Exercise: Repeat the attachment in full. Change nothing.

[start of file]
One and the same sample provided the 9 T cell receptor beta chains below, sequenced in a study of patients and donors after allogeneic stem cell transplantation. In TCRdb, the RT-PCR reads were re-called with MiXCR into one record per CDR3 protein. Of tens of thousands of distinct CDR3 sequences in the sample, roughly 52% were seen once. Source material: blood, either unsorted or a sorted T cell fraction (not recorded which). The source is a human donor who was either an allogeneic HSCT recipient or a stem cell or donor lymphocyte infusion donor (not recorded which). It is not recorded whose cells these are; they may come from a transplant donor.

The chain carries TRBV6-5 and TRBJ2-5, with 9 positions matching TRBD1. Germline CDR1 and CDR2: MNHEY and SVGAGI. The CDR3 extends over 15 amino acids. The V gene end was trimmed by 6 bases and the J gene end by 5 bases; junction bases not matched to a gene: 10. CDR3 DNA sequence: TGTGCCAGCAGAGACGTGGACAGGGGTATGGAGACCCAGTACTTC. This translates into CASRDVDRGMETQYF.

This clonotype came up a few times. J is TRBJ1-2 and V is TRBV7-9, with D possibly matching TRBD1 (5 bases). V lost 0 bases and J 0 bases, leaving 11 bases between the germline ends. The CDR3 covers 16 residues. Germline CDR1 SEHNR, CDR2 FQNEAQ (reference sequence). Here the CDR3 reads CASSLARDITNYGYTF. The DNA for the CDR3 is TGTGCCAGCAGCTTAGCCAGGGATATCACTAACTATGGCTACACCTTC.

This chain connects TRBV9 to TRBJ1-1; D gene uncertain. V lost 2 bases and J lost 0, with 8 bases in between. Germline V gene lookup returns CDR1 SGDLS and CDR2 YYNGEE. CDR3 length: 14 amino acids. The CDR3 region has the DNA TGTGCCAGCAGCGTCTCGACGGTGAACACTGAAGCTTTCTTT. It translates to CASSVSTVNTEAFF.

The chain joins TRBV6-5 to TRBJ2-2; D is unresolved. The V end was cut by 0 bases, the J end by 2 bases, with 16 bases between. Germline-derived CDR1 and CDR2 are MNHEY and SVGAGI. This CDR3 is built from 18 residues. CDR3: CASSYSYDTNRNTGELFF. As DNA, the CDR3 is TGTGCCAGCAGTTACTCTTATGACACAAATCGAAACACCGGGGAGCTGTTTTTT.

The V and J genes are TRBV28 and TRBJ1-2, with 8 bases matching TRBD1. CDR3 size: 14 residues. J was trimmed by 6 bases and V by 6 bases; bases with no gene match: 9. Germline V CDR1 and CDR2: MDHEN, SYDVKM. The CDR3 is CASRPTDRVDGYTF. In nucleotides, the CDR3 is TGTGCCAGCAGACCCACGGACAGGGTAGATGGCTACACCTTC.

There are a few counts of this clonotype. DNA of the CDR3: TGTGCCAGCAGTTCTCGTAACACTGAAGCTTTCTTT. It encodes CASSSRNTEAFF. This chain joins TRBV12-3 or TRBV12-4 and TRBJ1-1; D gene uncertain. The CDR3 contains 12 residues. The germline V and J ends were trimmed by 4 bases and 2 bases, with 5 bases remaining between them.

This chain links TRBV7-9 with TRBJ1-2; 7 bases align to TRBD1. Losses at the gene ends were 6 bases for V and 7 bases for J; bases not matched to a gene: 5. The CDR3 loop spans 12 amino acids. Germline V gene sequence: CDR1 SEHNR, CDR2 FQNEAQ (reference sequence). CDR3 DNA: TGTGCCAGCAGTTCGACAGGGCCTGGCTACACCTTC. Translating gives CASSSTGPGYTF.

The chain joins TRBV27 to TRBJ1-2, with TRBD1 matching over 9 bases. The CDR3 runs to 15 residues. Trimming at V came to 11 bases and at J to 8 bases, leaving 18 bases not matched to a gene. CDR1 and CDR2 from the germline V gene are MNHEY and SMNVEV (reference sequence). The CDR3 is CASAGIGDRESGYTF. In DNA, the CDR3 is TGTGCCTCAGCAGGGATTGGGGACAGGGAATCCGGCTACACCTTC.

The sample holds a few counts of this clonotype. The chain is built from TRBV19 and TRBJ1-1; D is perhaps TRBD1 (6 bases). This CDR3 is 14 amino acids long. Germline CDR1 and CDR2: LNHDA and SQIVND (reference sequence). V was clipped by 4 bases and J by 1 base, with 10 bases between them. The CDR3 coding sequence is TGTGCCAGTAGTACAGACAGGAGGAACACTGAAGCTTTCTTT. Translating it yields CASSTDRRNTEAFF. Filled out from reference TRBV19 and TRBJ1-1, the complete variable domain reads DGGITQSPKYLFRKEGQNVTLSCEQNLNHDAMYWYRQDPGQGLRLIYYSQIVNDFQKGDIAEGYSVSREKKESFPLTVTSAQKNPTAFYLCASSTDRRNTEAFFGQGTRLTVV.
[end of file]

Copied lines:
One and the same sample provided the 9 T cell receptor beta chains below, sequenced in a study of patients and donors after allogeneic stem cell transplantation. In TCRdb, the RT-PCR reads were re-called with MiXCR into one record per CDR3 protein. Of tens of thousands of distinct CDR3 sequences in the sample, roughly 52% were seen once. Source material: blood, either unsorted or a sorted T cell fraction (not recorded which). The source is a human donor who was either an allogeneic HSCT recipient or a stem cell or donor lymphocyte infusion donor (not recorded which). It is not recorded whose cells these are; they may come from a transplant donor.

The chain carries TRBV6-5 and TRBJ2-5, with 9 positions matching TRBD1. Germline CDR1 and CDR2: MNHEY and SVGAGI. The CDR3 extends over 15 amino acids. The V gene end was trimmed by 6 bases and the J gene end by 5 bases; junction bases not matched to a gene: 10. CDR3 DNA sequence: TGTGCCAGCAGAGACGTGGACAGGGGTATGGAGACCCAGTACTTC. This translates into CASRDVDRGMETQYF.

This clonotype came up a few times. J is TRBJ1-2 and V is TRBV7-9, with D possibly matching TRBD1 (5 bases). V lost 0 bases and J 0 bases, leaving 11 bases between the germline ends. The CDR3 covers 16 residues. Germline CDR1 SEHNR, CDR2 FQNEAQ (reference sequence). Here the CDR3 reads CASSLARDITNYGYTF. The DNA for the CDR3 is TGTGCCAGCAGCTTAGCCAGGGATATCACTAACTATGGCTACACCTTC.

This chain connects TRBV9 to TRBJ1-1; D gene uncertain. V lost 2 bases and J lost 0, with 8 bases in between. Germline V gene lookup returns CDR1 SGDLS and CDR2 YYNGEE. CDR3 length: 14 amino acids. The CDR3 region has the DNA TGTGCCAGCAGCGTCTCGACGGTGAACACTGAAGCTTTCTTT. It translates to CASSVSTVNTEAFF.

The chain joins TRBV6-5 to TRBJ2-2; D is unresolved. The V end was cut by 0 bases, the J end by 2 bases, with 16 bases between. Germline-derived CDR1 and CDR2 are MNHEY and SVGAGI. This CDR3 is built from 18 residues. CDR3: CASSYSYDTNRNTGELFF. As DNA, the CDR3 is TGTGCCAGCAGTTACTCTTATGACACAAATCGAAACACCGGGGAGCTGTTTTTT.

The V and J genes are TRBV28 and TRBJ1-2, with 8 bases matching TRBD1. CDR3 size: 14 residues. J was trimmed by 6 bases and V by 6 bases; bases with no gene match: 9. Germline V CDR1 and CDR2: MDHEN, SYDVKM. The CDR3 is CASRPTDRVDGYTF. In nucleotides, the CDR3 is TGTGCCAGCAGACCCACGGACAGGGTAGATGGCTACACCTTC.

There are a few counts of this clonotype. DNA of the CDR3: TGTGCCAGCAGTTCTCGTAACACTGAAGCTTTCTTT. It encodes CASSSRNTEAFF. This chain joins TRBV12-3 or TRBV12-4 and TRBJ1-1; D gene uncertain. The CDR3 contains 12 residues. The germline V and J ends were trimmed by 4 bases and 2 bases, with 5 bases remaining between them.

This chain links TRBV7-9 with TRBJ1-2; 7 bases align to TRBD1. Losses at the gene ends were 6 bases for V and 7 bases for J; bases not matched to a gene: 5. The CDR3 loop spans 12 amino acids. Germline V gene sequence: CDR1 SEHNR, CDR2 FQNEAQ (reference sequence). CDR3 DNA: TGTGCCAGCAGTTCGACAGGGCCTGGCTACACCTTC. Translating gives CASSSTGPGYTF.

The chain joins TRBV27 to TRBJ1-2, with TRBD1 matching over 9 bases. The CDR3 runs to 15 residues. Trimming at V came to 11 bases and at J to 8 bases, leaving 18 bases not matched to a gene. CDR1 and CDR2 from the germline V gene are MNHEY and SMNVEV (reference sequence). The CDR3 is CASAGIGDRESGYTF. In DNA, the CDR3 is TGTGCCTCAGCAGGGATTGGGGACAGGGAATCCGGCTACACCTTC.

The sample holds a few counts of this clonotype. The chain is built from TRBV19 and TRBJ1-1; D is perhaps TRBD1 (6 bases). This CDR3 is 14 amino acids long. Germline CDR1 and CDR2: LNHDA and SQIVND (reference sequence). V was clipped by 4 bases and J by 1 base, with 10 bases between them. The CDR3 coding sequence is TGTGCCAGTAGTACAGACAGGAGGAACACTGAAGCTTTCTTT. Translating it yields CASSTDRRNTEAFF. Filled out from reference TRBV19 and TRBJ1-1, the complete variable domain reads DGGITQSPKYLFRKEGQNVTLSCEQNLNHDAMYWYRQDPGQGLRLIYYSQIVNDFQKGDIAEGYSVSREKKESFPLTVTSAQKNPTAFYLCASSTDRRNTEAFFGQGTRLTVV.